2 Comments

Summary:

The UK’s national security advisor is to check whether it’s smart to have Huawei staff test Huawei equipment for security loopholes. When even the head of the ITU says we’re in a state of cyberwar, you can see why.

Huawei engineer equipment factory

Huawei has a facility in the United Kingdom called the “Cell,” in which the Chinese telecom equipment manufacturer’s products are tested to make sure they don’t have any nasty backdoors for the benefit of the Chinese military. Last month, a parliamentary committee issued a damning a report into the arrangement, noting that the Cell is staffed by Huawei employees, not UK intelligence staff as you’d expect to be the case.

Bear in mind that Huawei’s kit has found its way into many major operators’ networks over the last decade, including that of the giant, BT. The UK is full of Huawei equipment, and the committee recommended that the government should maybe review what’s going on. On Thursday, the government agreed, tasking National Security Adviser Sir Kim Darroch with investigating the Cell. He will report back to the prime minister later this year.

That said, the government added that its work with Huawei and its UK customers “gives us confidence that the networks in the UK that use Huawei equipment are operated to a high standard of security and integrity.”

The government also agreed with the committee’s assessment that, in millions of lines of code, you can’t be sure you’re going to find the loophole. This is why the Cell forms part of a risk mitigation strategy rather than being a sure-fire backdoor finder – you will note that the United States and Australia have avoided the risk entirely by simply barring Huawei from their critical national infrastructure.

Perspective shift

When I last covered the UK’s Huawei fears, the PRISM scandal was only about to break. When it did break, one of my first thoughts was, “I bet Huawei’s besieged public relations staff are having a wry chuckle right now.” Thanks to Edward Snowden and the aftermath of his revelations, we now have a clearer picture of the international cybersecurity landscape.

Is China using Huawei and ZTE equipment as a way to infiltrate or seize control of western networks? I don’t know – let’s err on the side of caution while recognizing the potential. It’s not like we don’t do similar things: just look at the U.S. Communications Assistance for Law Enforcement Act (CALEA), which obliges network equipment vendors to install backdoors so that U.S. agencies can tap VoIP calls and other communications.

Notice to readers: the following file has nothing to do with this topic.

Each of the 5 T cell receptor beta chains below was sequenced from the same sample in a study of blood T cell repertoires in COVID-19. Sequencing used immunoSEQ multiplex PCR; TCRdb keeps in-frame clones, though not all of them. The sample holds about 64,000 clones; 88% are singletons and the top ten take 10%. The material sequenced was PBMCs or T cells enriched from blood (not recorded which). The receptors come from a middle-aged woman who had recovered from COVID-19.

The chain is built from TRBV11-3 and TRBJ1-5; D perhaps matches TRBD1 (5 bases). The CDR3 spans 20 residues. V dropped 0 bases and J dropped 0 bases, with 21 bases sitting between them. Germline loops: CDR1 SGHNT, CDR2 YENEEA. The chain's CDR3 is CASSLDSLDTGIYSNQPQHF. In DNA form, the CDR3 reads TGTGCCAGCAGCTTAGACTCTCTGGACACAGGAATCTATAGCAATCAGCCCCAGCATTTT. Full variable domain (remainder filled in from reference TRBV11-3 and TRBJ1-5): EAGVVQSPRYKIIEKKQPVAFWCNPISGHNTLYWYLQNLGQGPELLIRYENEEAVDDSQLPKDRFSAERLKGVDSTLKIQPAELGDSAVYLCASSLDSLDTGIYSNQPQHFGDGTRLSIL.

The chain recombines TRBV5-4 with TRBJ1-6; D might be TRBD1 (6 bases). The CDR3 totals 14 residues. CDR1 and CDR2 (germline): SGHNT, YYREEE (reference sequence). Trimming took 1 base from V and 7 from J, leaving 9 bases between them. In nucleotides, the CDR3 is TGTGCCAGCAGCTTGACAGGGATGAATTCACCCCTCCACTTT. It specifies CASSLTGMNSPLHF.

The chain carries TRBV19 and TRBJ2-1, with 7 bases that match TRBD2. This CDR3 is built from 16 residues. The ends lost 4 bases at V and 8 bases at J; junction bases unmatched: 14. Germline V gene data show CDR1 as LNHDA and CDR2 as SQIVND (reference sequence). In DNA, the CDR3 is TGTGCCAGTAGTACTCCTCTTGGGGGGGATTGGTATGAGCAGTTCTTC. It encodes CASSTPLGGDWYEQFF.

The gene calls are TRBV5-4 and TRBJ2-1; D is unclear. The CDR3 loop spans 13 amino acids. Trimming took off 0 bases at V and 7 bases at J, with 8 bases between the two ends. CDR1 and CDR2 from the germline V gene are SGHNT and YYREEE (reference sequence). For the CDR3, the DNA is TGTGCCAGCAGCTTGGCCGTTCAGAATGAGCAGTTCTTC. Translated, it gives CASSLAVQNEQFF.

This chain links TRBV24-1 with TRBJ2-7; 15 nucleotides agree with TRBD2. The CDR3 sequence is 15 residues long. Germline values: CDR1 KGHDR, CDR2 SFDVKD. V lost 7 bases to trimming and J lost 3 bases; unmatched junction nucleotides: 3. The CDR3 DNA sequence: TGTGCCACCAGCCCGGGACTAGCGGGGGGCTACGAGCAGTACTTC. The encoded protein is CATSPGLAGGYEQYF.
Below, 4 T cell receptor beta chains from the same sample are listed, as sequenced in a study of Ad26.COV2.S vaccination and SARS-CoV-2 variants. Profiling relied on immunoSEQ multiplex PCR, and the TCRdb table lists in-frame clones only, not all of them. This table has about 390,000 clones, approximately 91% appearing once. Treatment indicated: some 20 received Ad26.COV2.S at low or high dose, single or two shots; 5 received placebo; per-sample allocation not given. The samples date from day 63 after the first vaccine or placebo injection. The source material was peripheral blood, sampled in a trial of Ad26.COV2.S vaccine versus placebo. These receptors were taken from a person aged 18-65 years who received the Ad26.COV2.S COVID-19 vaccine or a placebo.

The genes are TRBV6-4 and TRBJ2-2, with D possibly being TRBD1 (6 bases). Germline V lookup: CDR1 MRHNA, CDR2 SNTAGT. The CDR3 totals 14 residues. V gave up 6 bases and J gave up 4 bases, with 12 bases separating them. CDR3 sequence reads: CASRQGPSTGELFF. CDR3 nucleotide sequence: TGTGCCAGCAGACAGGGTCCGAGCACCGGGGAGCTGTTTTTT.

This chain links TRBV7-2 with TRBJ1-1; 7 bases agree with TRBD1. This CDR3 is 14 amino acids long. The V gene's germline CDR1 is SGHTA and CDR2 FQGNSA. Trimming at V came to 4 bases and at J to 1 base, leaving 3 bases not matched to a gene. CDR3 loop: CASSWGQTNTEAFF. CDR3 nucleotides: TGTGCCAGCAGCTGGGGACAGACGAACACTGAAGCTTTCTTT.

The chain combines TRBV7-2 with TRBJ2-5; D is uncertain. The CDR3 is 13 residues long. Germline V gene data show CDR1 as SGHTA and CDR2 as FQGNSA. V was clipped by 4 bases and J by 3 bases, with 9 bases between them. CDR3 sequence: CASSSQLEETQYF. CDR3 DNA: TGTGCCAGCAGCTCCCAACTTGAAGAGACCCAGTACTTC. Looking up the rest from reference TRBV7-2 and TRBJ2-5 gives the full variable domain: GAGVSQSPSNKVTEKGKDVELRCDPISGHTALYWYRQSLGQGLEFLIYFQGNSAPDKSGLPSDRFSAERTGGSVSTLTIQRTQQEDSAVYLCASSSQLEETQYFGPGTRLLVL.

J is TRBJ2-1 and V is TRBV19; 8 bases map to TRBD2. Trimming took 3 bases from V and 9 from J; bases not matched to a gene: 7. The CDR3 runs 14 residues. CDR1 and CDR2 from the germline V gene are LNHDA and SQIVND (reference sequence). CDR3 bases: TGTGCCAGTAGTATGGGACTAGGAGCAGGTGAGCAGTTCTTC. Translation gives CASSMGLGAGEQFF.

If we’re going to be fair about it, that should make U.S.-made equipment less attractive around the world than Huawei’s is. After all, we know about CALEA for a fact, while any theories about Chinese tactics are purely speculative at this point.

Cyberwar (but don’t panic)

The fact is, we are in a state of low-level global cyberwar, where the identities of the actors and their alliances remain frustratingly cloudy. I wouldn’t call it anything to panic about, but it’s a reality worth keeping a cautious eye on – the glimpses we’ve seen so far have been both technically fascinating and fundamentally worrying.

For example, the U.S. and Israel attacked Iranian nuclear facilities with the Stuxnet worm/weapon in 2010. China may have flexed its muscles by causing blackouts in the U.S. as far back as 2003 and the country remains, shall we say, highly active. Then there’s the NSA’s PRISM and the UK’s global wiretapping endeavor, Tempora, and you can throw in Anonymous if you want to spice things up further.

“There is a cyberwar going on… Just like a conventional war, there are no winners, only destruction,” Hamadoun Touré, the head of UN telecommunications agency the ITU, said earlier this week. Touré also made another good point: there are no superpowers in this game, because cyberwar’s barrier to entry is pretty low.

So yes, it does make sense for the UK authorities to be suspicious about the Cell, and I hope they look into it properly. I have no doubt that the Chinese closely inspect all U.S. and UK telecommunications products that are sold in China, and again they are smart to do so. If Snowden taught us anything, it’s that the moral high ground remains vacant.

UPDATE (9am PT): Michael Hayden reportedly said on Thursday that Huawei definitely spies for the Chinese government. His words carry weight – he’s the only guy to have headed up both the NSA and the CIA.

  1. Hilarious, inviting the big bad wolf to protect the sheep.

    The difference to a backdoor is that CALEA is well defined and public. That the FBI is passing on information from “lawful intercept” possibly unlawfully on the backend to the NSA is a different story. In any case, CALEA does not have the ability to manipulate configurations on devices or tap into encrypted IPsec or SSL links. (Of course, anything is possible with the right effort, but this again narrows the scope of surveillance to selected targets.)

    With Huawei I would not be so sure about this – as a government, service provider, or Fortune 500 I would never risk having Huawei in my network for that reason. There might be a larger reason why Huawei is allegedly undercutting its own production cost. Who knows – it becomes part of a risk assessment at this point. In any case, I would kind of trust my NATO allies a bit more to be friendly.

    Share
  2. Reblogged this on Huawei site and commented:
    Don’t forget Max Battery Booster: https://play.google.com/store/apps/details?id=com.faygroup.maxbatterybooster

    Share

Comments have been disabled for this post